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It’s growing into something great

by Oxfam | October 14, 2011


We didn’t know how people would respond. It was a challenge, after all, and not everyone likes to be challenged.

But people from around the world quickly responded positively to our World Food Challenge. Starting this Sunday, thousands of people will be celebrating food and calling for the changes needed to fix the food system, with its increasing hunger, inequality and disregard for natural resources.

Growing across Canada and around the world

After our campaigns coordinator Bill laid down the challenge, chef Hunter Moyes, and the Food Bloggers of Canada quickly accepted – as did many of my colleagues, like Victoria. And many other people around the country. For example:

  • In New Germany, NS, organic farmers Shannon Jones and Bryan Dyck are having dinner with other vendors from the local farmers market and with a gluten-free baker. “An especially important food issue to us is to encourage the idea that farming (especially small-scale, ecological farming) can be a viable and rewarding career choice and that we, as consumers, need to value our food as the important input for our lives that it is,” says Jones.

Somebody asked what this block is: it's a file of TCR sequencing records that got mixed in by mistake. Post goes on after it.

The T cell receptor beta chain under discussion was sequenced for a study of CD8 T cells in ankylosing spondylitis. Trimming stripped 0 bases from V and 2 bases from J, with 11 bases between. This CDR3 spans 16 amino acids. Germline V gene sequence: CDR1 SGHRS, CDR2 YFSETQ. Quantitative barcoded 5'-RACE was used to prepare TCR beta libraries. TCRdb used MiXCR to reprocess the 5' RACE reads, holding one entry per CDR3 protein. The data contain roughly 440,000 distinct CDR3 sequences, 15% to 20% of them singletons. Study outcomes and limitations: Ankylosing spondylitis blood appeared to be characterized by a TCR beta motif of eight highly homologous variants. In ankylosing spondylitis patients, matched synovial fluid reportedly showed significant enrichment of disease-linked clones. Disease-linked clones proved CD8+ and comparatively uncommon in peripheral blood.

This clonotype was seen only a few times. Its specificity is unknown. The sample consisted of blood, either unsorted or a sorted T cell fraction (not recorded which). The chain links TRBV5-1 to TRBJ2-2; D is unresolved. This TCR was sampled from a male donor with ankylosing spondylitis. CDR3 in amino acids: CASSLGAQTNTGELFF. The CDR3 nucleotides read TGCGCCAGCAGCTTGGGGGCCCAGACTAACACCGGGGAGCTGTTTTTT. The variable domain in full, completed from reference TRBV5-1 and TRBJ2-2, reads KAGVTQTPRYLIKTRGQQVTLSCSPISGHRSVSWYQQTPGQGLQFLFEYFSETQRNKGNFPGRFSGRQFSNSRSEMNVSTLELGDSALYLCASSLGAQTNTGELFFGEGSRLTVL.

• In Ottawa, Courtney-Ann Craft and fellow servers at Oz Kafe are participating by donating their tips on World Food Day to Oxfam. “I am passionate about all issues in the promotion of a world without poverty, and a healthy planet,” Craft said. She predicts GROW week “will be a time of collective inspiration.”
  • In Saskatoon, the University of Saskatchewan’s Oxfam Canada campus club is hosting a ‘hunger banquet’ and silent auction, with proceeds to help the people suffering from the food crisis in East Africa.

Our call resonated with people around the world, who told us they are planning many events, such as:

  • An interactive session in Nigeria for about 25 people to discuss the challenge of hunger in Imo State and what can be done to improve the food system there
  • A workshop in Balochistan, Pakistan to train people on GROW issues
  • A workshop in Nairobi to discuss food security in the Horn of Africa
  • A food security dinner for 100 people in Thoubal Manipur, India.

Inspired to hold your own event?

In countries all over the world, movements of people are calling for a future in which everyone always has enough to eat. The momentum can be found everywhere: from conversations over dinner, chats in the market and celebratory food festivals to communities seeking land rights, rallying governments to act on hunger and groups mobilizing to engage local politicians. You can join them.

In their many interesting variations, Sunday’s World Food Challenge events are grounded in one thing: caring about how our food reaches our plate and the plates of our children and grandchildren – and why it doesn’t reach the plates of others.

Sunday’s events are just the first course.





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